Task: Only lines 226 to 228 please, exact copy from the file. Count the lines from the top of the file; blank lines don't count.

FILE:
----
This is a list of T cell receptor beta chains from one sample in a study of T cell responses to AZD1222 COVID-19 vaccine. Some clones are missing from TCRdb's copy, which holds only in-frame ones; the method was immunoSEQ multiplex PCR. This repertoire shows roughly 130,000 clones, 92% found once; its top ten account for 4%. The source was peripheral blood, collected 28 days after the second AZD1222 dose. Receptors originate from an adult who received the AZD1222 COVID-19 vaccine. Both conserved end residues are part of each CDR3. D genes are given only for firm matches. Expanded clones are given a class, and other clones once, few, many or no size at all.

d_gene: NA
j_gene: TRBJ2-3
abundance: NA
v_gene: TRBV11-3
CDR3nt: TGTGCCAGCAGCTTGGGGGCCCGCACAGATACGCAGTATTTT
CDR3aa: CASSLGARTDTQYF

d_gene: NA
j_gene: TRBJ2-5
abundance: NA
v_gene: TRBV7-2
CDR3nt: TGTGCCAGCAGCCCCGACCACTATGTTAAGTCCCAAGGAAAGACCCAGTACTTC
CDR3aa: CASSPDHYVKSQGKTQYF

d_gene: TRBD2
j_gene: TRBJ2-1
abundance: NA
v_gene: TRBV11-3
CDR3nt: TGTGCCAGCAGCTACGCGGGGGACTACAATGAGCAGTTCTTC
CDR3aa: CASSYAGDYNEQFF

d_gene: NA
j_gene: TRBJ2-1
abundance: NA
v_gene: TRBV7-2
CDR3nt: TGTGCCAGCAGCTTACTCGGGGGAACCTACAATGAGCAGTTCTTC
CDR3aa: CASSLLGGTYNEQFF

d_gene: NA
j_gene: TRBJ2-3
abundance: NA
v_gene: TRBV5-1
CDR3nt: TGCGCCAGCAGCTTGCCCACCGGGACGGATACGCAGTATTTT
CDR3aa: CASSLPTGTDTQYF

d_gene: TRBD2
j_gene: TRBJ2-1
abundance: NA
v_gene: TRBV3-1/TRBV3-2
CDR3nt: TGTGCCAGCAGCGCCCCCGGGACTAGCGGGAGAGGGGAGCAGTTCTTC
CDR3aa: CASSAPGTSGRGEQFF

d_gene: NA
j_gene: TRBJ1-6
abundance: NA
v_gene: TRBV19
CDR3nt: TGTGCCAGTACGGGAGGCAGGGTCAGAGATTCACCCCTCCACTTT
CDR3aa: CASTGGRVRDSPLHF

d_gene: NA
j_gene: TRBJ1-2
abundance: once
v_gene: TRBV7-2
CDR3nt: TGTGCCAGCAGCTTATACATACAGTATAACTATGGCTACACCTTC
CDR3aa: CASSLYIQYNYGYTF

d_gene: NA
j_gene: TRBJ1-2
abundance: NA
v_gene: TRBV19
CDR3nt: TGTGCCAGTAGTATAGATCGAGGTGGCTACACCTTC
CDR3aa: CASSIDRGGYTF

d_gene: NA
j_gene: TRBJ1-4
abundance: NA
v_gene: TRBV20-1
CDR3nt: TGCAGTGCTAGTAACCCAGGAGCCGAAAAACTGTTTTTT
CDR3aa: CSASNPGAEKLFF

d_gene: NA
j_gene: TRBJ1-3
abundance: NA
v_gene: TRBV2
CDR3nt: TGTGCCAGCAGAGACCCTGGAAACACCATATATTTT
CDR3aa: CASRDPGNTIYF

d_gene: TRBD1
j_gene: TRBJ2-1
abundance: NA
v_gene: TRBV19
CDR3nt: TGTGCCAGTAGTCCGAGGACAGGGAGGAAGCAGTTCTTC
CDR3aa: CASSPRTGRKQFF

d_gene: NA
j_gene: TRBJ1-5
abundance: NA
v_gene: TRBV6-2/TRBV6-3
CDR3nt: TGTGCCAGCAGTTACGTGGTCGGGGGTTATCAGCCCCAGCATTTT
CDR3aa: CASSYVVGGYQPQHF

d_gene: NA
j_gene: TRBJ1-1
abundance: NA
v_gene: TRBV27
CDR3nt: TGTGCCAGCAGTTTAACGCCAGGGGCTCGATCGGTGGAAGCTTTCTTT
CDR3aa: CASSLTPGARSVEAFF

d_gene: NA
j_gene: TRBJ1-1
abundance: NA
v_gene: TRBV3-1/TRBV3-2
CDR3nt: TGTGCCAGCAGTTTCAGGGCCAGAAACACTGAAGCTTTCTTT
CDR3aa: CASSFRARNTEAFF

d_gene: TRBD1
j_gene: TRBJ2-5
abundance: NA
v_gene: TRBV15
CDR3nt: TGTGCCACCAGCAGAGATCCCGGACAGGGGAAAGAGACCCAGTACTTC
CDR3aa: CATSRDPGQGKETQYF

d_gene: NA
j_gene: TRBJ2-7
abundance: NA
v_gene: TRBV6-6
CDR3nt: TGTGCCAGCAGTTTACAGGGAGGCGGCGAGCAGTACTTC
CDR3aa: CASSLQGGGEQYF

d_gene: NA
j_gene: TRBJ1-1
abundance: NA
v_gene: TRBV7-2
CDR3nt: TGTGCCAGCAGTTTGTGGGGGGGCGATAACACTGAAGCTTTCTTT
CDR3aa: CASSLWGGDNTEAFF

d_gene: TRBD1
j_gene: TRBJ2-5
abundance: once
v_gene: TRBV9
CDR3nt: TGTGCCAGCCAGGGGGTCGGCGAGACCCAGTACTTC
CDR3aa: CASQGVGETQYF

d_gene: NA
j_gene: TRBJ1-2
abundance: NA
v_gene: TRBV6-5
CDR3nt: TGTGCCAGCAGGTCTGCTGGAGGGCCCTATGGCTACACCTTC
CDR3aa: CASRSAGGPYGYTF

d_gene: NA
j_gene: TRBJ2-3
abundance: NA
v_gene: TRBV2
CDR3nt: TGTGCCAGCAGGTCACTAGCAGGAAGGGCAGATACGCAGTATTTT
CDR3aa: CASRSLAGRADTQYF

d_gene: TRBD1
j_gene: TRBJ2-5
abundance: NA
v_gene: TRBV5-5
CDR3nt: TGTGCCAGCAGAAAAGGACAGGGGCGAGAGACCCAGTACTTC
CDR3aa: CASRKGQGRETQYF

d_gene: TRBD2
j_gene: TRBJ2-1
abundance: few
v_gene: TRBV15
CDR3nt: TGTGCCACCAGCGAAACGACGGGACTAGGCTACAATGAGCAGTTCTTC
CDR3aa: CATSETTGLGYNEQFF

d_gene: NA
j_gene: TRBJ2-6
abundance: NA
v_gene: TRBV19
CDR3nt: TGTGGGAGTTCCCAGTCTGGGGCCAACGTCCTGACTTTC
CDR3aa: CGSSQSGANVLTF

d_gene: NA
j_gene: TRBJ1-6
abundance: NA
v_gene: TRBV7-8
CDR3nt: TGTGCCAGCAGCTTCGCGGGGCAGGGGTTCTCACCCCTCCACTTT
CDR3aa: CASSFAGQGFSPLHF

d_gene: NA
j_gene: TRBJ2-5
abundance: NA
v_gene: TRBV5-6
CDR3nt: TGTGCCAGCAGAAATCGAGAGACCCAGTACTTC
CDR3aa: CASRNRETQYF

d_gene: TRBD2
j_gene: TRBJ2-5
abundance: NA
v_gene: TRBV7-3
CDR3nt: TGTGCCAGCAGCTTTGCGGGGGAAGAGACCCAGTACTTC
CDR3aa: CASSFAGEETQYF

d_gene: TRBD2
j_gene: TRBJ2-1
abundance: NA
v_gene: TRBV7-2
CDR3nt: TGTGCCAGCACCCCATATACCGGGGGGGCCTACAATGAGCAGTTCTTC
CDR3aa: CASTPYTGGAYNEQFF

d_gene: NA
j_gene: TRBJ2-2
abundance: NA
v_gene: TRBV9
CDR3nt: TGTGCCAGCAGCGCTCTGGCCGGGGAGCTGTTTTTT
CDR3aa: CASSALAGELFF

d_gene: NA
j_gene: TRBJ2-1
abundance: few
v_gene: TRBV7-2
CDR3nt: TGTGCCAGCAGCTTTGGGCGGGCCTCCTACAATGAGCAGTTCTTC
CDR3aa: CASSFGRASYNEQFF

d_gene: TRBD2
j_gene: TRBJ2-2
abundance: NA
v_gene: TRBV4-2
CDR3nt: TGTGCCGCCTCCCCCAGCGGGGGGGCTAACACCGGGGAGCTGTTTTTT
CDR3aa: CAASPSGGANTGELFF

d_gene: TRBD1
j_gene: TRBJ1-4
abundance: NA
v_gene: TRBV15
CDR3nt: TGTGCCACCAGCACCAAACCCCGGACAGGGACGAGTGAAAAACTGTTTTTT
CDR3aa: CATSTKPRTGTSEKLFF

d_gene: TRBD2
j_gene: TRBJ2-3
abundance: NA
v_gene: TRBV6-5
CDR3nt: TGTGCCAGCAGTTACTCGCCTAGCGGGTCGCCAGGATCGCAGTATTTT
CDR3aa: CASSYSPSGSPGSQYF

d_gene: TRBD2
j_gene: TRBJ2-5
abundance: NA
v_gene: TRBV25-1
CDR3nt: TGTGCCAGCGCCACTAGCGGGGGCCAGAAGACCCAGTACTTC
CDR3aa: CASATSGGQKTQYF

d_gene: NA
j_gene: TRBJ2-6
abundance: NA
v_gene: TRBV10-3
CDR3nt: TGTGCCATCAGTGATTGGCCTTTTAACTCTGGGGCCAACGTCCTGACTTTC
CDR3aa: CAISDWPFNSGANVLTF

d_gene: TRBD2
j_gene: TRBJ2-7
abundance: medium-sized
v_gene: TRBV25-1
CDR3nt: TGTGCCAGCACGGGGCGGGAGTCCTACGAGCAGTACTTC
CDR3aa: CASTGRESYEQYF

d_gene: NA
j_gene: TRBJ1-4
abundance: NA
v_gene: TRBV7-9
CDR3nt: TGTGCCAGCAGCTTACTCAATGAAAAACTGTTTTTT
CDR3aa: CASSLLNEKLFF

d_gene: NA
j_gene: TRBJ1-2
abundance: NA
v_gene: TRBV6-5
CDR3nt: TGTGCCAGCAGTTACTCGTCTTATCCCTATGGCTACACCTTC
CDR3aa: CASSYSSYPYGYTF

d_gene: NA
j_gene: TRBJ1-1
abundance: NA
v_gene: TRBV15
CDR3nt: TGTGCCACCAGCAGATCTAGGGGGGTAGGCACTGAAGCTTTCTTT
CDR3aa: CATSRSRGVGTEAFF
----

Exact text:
abundance: NA
v_gene: TRBV6-5
CDR3nt: TGTGCCAGCAGTTACTCGTCTTATCCCTATGGCTACACCTTC